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Potential changes coming for nonprescription CBD products
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Potential changes coming for nonprescription CBD products

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Photo of CBD edibles in the form of gummi bears, snack supplements and an essential oil pipette.

Ariel L. Clark, PharmD

Over a decade has passed since the first states, Colorado and Washington, legalized cannabis for recreational use. Another 5 years have gone by since the Farm Bill allowed for the sale of hemp and its derived products. And over the past several years, many states have passed legislation allowing cannabis to be used medically. But questions remain.

Recently, FDA announced plans to begin research into a new regulatory framework for cannabidiol (CBD)-containing products sold over the counter. HHS also issued a new recommendation to FDA to reclassify cannabis from a Schedule I to Schedule III drug. Cannabis, which contains tetrahydrocannabinol (THC) and CBD, has been investigated in the treatment of multiple disease states, yet federally, remains a Schedule I drug and is therefore considered to be a “drug(s) with no currently accepted medical use.”

Both of these potential actions by FDA and HHS could mean major changes for the cannabis industry and pharmacists alike.

CBD-containing products

Today, you can find CBD-containing products, derived from hemp, anywhere from local gas stations to pharmacies to grocery stores. This is because the Farm Bill, legislation passed by Congress in 2014 and reaffirmed in 2018, removed hemp (i.e., cannabis sativa L., with <0.3% w/w ∆-9 THC) from the DEA Controlled Substance Act as a Schedule 1 drug.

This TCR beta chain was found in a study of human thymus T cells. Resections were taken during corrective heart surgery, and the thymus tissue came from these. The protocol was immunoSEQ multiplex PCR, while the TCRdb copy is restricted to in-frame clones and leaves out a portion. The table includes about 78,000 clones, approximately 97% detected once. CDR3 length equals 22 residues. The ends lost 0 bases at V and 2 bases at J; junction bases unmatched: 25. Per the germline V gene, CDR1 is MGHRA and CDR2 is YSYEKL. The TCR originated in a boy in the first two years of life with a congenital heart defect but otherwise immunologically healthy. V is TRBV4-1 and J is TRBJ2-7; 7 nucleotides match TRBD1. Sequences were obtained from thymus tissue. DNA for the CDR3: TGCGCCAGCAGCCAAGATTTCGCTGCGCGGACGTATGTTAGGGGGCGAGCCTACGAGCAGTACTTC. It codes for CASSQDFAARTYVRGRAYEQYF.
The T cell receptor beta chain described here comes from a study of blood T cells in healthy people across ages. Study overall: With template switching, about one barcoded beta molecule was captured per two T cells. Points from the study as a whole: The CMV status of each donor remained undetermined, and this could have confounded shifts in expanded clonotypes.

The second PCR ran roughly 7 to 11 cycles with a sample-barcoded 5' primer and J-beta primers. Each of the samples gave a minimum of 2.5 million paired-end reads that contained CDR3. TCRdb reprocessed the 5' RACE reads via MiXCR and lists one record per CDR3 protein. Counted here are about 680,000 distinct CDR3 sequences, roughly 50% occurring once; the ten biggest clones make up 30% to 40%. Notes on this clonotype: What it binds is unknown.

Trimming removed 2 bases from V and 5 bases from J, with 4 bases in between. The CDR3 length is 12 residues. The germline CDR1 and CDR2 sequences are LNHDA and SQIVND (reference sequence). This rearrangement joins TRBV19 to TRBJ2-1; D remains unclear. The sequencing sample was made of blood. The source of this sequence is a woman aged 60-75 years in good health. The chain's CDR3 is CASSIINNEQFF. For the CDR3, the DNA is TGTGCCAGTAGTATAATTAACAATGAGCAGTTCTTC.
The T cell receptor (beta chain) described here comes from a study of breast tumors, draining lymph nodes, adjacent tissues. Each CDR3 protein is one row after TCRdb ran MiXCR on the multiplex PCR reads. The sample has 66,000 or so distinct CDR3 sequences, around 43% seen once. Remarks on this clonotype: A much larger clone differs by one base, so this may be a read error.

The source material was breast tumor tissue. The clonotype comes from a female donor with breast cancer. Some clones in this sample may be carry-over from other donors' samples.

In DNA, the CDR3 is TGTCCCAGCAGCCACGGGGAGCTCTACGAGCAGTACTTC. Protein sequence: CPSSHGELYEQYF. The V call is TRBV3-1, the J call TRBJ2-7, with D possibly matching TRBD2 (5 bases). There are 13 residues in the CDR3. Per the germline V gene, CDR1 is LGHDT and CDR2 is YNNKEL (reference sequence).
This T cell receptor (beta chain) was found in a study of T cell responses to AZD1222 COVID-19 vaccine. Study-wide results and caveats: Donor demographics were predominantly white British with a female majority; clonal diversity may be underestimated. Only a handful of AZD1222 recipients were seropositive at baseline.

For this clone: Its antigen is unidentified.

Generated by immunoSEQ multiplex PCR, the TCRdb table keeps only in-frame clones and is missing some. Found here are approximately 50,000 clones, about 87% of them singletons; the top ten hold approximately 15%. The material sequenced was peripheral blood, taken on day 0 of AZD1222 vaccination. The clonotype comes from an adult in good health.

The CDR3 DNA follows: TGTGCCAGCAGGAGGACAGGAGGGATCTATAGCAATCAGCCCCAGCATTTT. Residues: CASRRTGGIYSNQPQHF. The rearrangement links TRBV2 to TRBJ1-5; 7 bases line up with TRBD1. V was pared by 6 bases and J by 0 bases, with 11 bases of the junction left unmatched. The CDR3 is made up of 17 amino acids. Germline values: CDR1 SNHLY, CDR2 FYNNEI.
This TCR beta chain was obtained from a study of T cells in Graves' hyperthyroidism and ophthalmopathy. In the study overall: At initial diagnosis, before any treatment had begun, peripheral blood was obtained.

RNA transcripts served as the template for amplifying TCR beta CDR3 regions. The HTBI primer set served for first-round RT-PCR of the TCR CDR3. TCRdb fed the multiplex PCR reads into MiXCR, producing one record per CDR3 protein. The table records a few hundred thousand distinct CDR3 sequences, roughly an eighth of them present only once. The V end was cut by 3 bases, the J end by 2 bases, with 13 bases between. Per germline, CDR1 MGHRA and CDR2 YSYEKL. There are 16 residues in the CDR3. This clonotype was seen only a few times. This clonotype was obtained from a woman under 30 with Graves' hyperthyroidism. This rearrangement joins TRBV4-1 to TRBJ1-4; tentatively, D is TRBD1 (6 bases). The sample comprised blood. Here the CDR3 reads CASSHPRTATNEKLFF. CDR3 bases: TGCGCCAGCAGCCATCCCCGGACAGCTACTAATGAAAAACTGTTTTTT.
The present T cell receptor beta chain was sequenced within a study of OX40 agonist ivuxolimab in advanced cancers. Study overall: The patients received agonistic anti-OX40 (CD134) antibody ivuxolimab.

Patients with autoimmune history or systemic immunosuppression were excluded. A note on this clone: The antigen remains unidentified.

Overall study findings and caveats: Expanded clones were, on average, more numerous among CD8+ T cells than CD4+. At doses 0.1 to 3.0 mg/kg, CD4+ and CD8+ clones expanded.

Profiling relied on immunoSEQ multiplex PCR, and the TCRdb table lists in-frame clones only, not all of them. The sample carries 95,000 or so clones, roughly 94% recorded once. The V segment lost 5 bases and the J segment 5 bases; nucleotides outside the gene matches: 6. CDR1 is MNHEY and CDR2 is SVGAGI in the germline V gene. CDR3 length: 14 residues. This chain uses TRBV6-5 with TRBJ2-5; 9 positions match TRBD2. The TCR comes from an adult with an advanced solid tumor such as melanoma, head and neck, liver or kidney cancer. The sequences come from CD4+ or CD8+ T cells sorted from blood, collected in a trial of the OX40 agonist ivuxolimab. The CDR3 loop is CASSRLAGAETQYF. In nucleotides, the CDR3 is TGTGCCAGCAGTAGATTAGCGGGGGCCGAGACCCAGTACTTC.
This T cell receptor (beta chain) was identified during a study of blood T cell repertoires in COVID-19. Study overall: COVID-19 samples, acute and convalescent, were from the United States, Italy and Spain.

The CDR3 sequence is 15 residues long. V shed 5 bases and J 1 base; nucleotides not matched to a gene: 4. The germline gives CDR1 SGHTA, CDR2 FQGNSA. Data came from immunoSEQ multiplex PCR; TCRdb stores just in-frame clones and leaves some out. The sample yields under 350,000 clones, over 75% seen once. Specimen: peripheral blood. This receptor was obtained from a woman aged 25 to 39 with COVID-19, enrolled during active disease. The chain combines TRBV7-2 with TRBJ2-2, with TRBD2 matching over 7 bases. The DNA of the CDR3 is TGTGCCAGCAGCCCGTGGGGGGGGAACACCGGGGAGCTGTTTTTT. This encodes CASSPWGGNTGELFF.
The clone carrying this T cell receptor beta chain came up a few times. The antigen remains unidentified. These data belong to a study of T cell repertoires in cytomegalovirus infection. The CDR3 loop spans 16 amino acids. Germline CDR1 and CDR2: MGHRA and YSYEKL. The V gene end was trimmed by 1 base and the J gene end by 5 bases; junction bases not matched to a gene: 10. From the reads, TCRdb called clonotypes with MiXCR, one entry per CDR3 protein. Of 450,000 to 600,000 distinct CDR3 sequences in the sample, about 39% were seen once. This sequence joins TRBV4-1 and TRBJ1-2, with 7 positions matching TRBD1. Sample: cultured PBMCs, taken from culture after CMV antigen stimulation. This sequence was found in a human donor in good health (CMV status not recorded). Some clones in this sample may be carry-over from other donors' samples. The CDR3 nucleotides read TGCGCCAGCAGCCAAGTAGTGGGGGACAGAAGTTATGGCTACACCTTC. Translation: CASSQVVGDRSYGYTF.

After more than 5 years of investigation, FDA remains concerned over the safety of OTC CBD products, particularly with long-term use.

In January 2023, FDA’s Office of the Commissioner made an announcement that the current regulatory framework for OTC CBD-containing products was ineffective. With the aim of ensuring that products are safe, they called for clear product labeling and for products to be unadulterated, which is not guaranteed currently. Epidiolex, the only FDA-approved CBD product, indicates some potential for liver damage, which would likely be a risk in OTC CBD products.

Further, FDA specifically noted that CBD cannot be sold as a dietary supplement. Even though hemp-derived OTC CBD products are available, it is federally illegal for them to be marketed as a food additive similar to a dietary supplement, beverage, or other food, according to Cynthia Solomon, PharmD, and Glen Solomon, MD, from Wright State University Boonshoft School of Medicine in Dayton, OH.

Cannabis reclassification

On September 13, 2023, HHS issued a recommendation to reclassify cannabis as a Schedule III drug. Members of the Congressional Research Service, who authored the recommendation, stated that this reclassification would
“allow for medical use of marijuana while maintaining federal criminal control.”

Reclassification would also result in implications for states that have medical cannabis programs, including compliance with the Controlled Substance Act, and the potential for federal income tax deductions. As cannabis is a Schedule I drug currently, research is inherently limited due to roadblocks in place by DEA.

Blair Curless, PharmD, PhD, who is involved with cannabis education in Georgia, said this is an opportune time for any independent pharmacy to capitalize on reclassification by being among the first to provide prescription cannabis programs.

Reclassification could also open up an avenue for further research.

“Researchers would face less strict regulatory controls in researching cannabis as a Schedule III controlled substance, which may in turn promote further research on cannabis,” noted authors of the HHS recommendation. Next steps toward the change to Schedule III will include a review by DEA, followed by a federal rulemaking process, if rescheduling is to move forward.

Changes to the regulation of CBD products and to the schedule of cannabis may better help pharmacists understand what is safe for patients and how the products can be sold or advertised in an appropriate and legal way. ■



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